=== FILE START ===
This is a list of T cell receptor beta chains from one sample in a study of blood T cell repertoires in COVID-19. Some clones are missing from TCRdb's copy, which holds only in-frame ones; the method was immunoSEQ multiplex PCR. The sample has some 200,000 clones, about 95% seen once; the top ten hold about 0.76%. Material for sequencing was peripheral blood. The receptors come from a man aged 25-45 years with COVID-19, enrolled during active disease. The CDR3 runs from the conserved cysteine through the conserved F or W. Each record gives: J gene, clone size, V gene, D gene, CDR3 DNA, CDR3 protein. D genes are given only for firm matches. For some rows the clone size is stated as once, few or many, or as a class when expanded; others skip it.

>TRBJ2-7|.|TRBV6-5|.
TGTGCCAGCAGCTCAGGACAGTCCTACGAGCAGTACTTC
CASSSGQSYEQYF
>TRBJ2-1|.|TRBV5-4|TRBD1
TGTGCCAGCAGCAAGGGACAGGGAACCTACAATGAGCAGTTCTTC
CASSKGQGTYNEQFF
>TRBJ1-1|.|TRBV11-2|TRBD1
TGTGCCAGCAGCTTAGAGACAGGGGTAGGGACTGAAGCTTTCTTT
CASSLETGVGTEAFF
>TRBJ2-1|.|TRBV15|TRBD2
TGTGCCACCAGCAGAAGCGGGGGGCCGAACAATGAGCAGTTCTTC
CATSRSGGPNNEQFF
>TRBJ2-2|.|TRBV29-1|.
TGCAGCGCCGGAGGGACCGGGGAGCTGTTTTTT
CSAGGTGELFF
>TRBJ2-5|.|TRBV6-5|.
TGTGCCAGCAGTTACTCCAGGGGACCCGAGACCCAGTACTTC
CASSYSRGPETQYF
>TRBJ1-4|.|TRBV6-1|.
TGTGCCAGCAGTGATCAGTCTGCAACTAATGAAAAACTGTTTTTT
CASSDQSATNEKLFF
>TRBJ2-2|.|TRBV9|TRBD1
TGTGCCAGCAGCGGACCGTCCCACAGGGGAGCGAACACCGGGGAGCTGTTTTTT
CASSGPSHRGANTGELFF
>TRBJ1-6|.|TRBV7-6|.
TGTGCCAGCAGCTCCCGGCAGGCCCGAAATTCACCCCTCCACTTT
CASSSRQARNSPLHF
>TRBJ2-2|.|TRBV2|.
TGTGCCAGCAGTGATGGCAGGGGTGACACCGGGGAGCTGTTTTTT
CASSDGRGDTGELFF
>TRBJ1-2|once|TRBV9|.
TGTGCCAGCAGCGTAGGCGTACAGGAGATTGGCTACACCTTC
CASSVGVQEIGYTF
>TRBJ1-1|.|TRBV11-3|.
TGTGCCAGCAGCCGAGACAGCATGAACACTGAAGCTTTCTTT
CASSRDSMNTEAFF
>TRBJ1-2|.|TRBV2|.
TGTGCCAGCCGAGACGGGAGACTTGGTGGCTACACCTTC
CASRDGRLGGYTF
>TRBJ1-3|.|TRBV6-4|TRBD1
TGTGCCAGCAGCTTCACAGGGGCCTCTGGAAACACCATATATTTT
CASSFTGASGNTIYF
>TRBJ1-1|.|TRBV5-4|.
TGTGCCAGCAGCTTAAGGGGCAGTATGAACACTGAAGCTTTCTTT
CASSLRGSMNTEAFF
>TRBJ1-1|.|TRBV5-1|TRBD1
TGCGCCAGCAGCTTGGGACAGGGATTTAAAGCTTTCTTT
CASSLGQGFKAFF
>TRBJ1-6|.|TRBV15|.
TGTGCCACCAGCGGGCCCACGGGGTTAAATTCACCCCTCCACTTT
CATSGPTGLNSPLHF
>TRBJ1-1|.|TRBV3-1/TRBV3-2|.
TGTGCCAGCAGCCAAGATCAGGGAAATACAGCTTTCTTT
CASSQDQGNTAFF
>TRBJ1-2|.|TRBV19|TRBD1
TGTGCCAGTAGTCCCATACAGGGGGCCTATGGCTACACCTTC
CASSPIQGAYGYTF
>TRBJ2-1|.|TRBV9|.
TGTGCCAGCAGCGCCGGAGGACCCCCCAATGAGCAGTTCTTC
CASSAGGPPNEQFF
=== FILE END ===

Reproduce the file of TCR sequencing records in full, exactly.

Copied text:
This is a list of T cell receptor beta chains from one sample in a study of blood T cell repertoires in COVID-19. Some clones are missing from TCRdb's copy, which holds only in-frame ones; the method was immunoSEQ multiplex PCR. The sample has some 200,000 clones, about 95% seen once; the top ten hold about 0.76%. Material for sequencing was peripheral blood. The receptors come from a man aged 25-45 years with COVID-19, enrolled during active disease. The CDR3 runs from the conserved cysteine through the conserved F or W. Each record gives: J gene, clone size, V gene, D gene, CDR3 DNA, CDR3 protein. D genes are given only for firm matches. For some rows the clone size is stated as once, few or many, or as a class when expanded; others skip it.

>TRBJ2-7|.|TRBV6-5|.
TGTGCCAGCAGCTCAGGACAGTCCTACGAGCAGTACTTC
CASSSGQSYEQYF
>TRBJ2-1|.|TRBV5-4|TRBD1
TGTGCCAGCAGCAAGGGACAGGGAACCTACAATGAGCAGTTCTTC
CASSKGQGTYNEQFF
>TRBJ1-1|.|TRBV11-2|TRBD1
TGTGCCAGCAGCTTAGAGACAGGGGTAGGGACTGAAGCTTTCTTT
CASSLETGVGTEAFF
>TRBJ2-1|.|TRBV15|TRBD2
TGTGCCACCAGCAGAAGCGGGGGGCCGAACAATGAGCAGTTCTTC
CATSRSGGPNNEQFF
>TRBJ2-2|.|TRBV29-1|.
TGCAGCGCCGGAGGGACCGGGGAGCTGTTTTTT
CSAGGTGELFF
>TRBJ2-5|.|TRBV6-5|.
TGTGCCAGCAGTTACTCCAGGGGACCCGAGACCCAGTACTTC
CASSYSRGPETQYF
>TRBJ1-4|.|TRBV6-1|.
TGTGCCAGCAGTGATCAGTCTGCAACTAATGAAAAACTGTTTTTT
CASSDQSATNEKLFF
>TRBJ2-2|.|TRBV9|TRBD1
TGTGCCAGCAGCGGACCGTCCCACAGGGGAGCGAACACCGGGGAGCTGTTTTTT
CASSGPSHRGANTGELFF
>TRBJ1-6|.|TRBV7-6|.
TGTGCCAGCAGCTCCCGGCAGGCCCGAAATTCACCCCTCCACTTT
CASSSRQARNSPLHF
>TRBJ2-2|.|TRBV2|.
TGTGCCAGCAGTGATGGCAGGGGTGACACCGGGGAGCTGTTTTTT
CASSDGRGDTGELFF
>TRBJ1-2|once|TRBV9|.
TGTGCCAGCAGCGTAGGCGTACAGGAGATTGGCTACACCTTC
CASSVGVQEIGYTF
>TRBJ1-1|.|TRBV11-3|.
TGTGCCAGCAGCCGAGACAGCATGAACACTGAAGCTTTCTTT
CASSRDSMNTEAFF
>TRBJ1-2|.|TRBV2|.
TGTGCCAGCCGAGACGGGAGACTTGGTGGCTACACCTTC
CASRDGRLGGYTF
>TRBJ1-3|.|TRBV6-4|TRBD1
TGTGCCAGCAGCTTCACAGGGGCCTCTGGAAACACCATATATTTT
CASSFTGASGNTIYF
>TRBJ1-1|.|TRBV5-4|.
TGTGCCAGCAGCTTAAGGGGCAGTATGAACACTGAAGCTTTCTTT
CASSLRGSMNTEAFF
>TRBJ1-1|.|TRBV5-1|TRBD1
TGCGCCAGCAGCTTGGGACAGGGATTTAAAGCTTTCTTT
CASSLGQGFKAFF
>TRBJ1-6|.|TRBV15|.
TGTGCCACCAGCGGGCCCACGGGGTTAAATTCACCCCTCCACTTT
CATSGPTGLNSPLHF
>TRBJ1-1|.|TRBV3-1/TRBV3-2|.
TGTGCCAGCAGCCAAGATCAGGGAAATACAGCTTTCTTT
CASSQDQGNTAFF
>TRBJ1-2|.|TRBV19|TRBD1
TGTGCCAGTAGTCCCATACAGGGGGCCTATGGCTACACCTTC
CASSPIQGAYGYTF
>TRBJ2-1|.|TRBV9|.
TGTGCCAGCAGCGCCGGAGGACCCCCCAATGAGCAGTTCTTC
CASSAGGPPNEQFF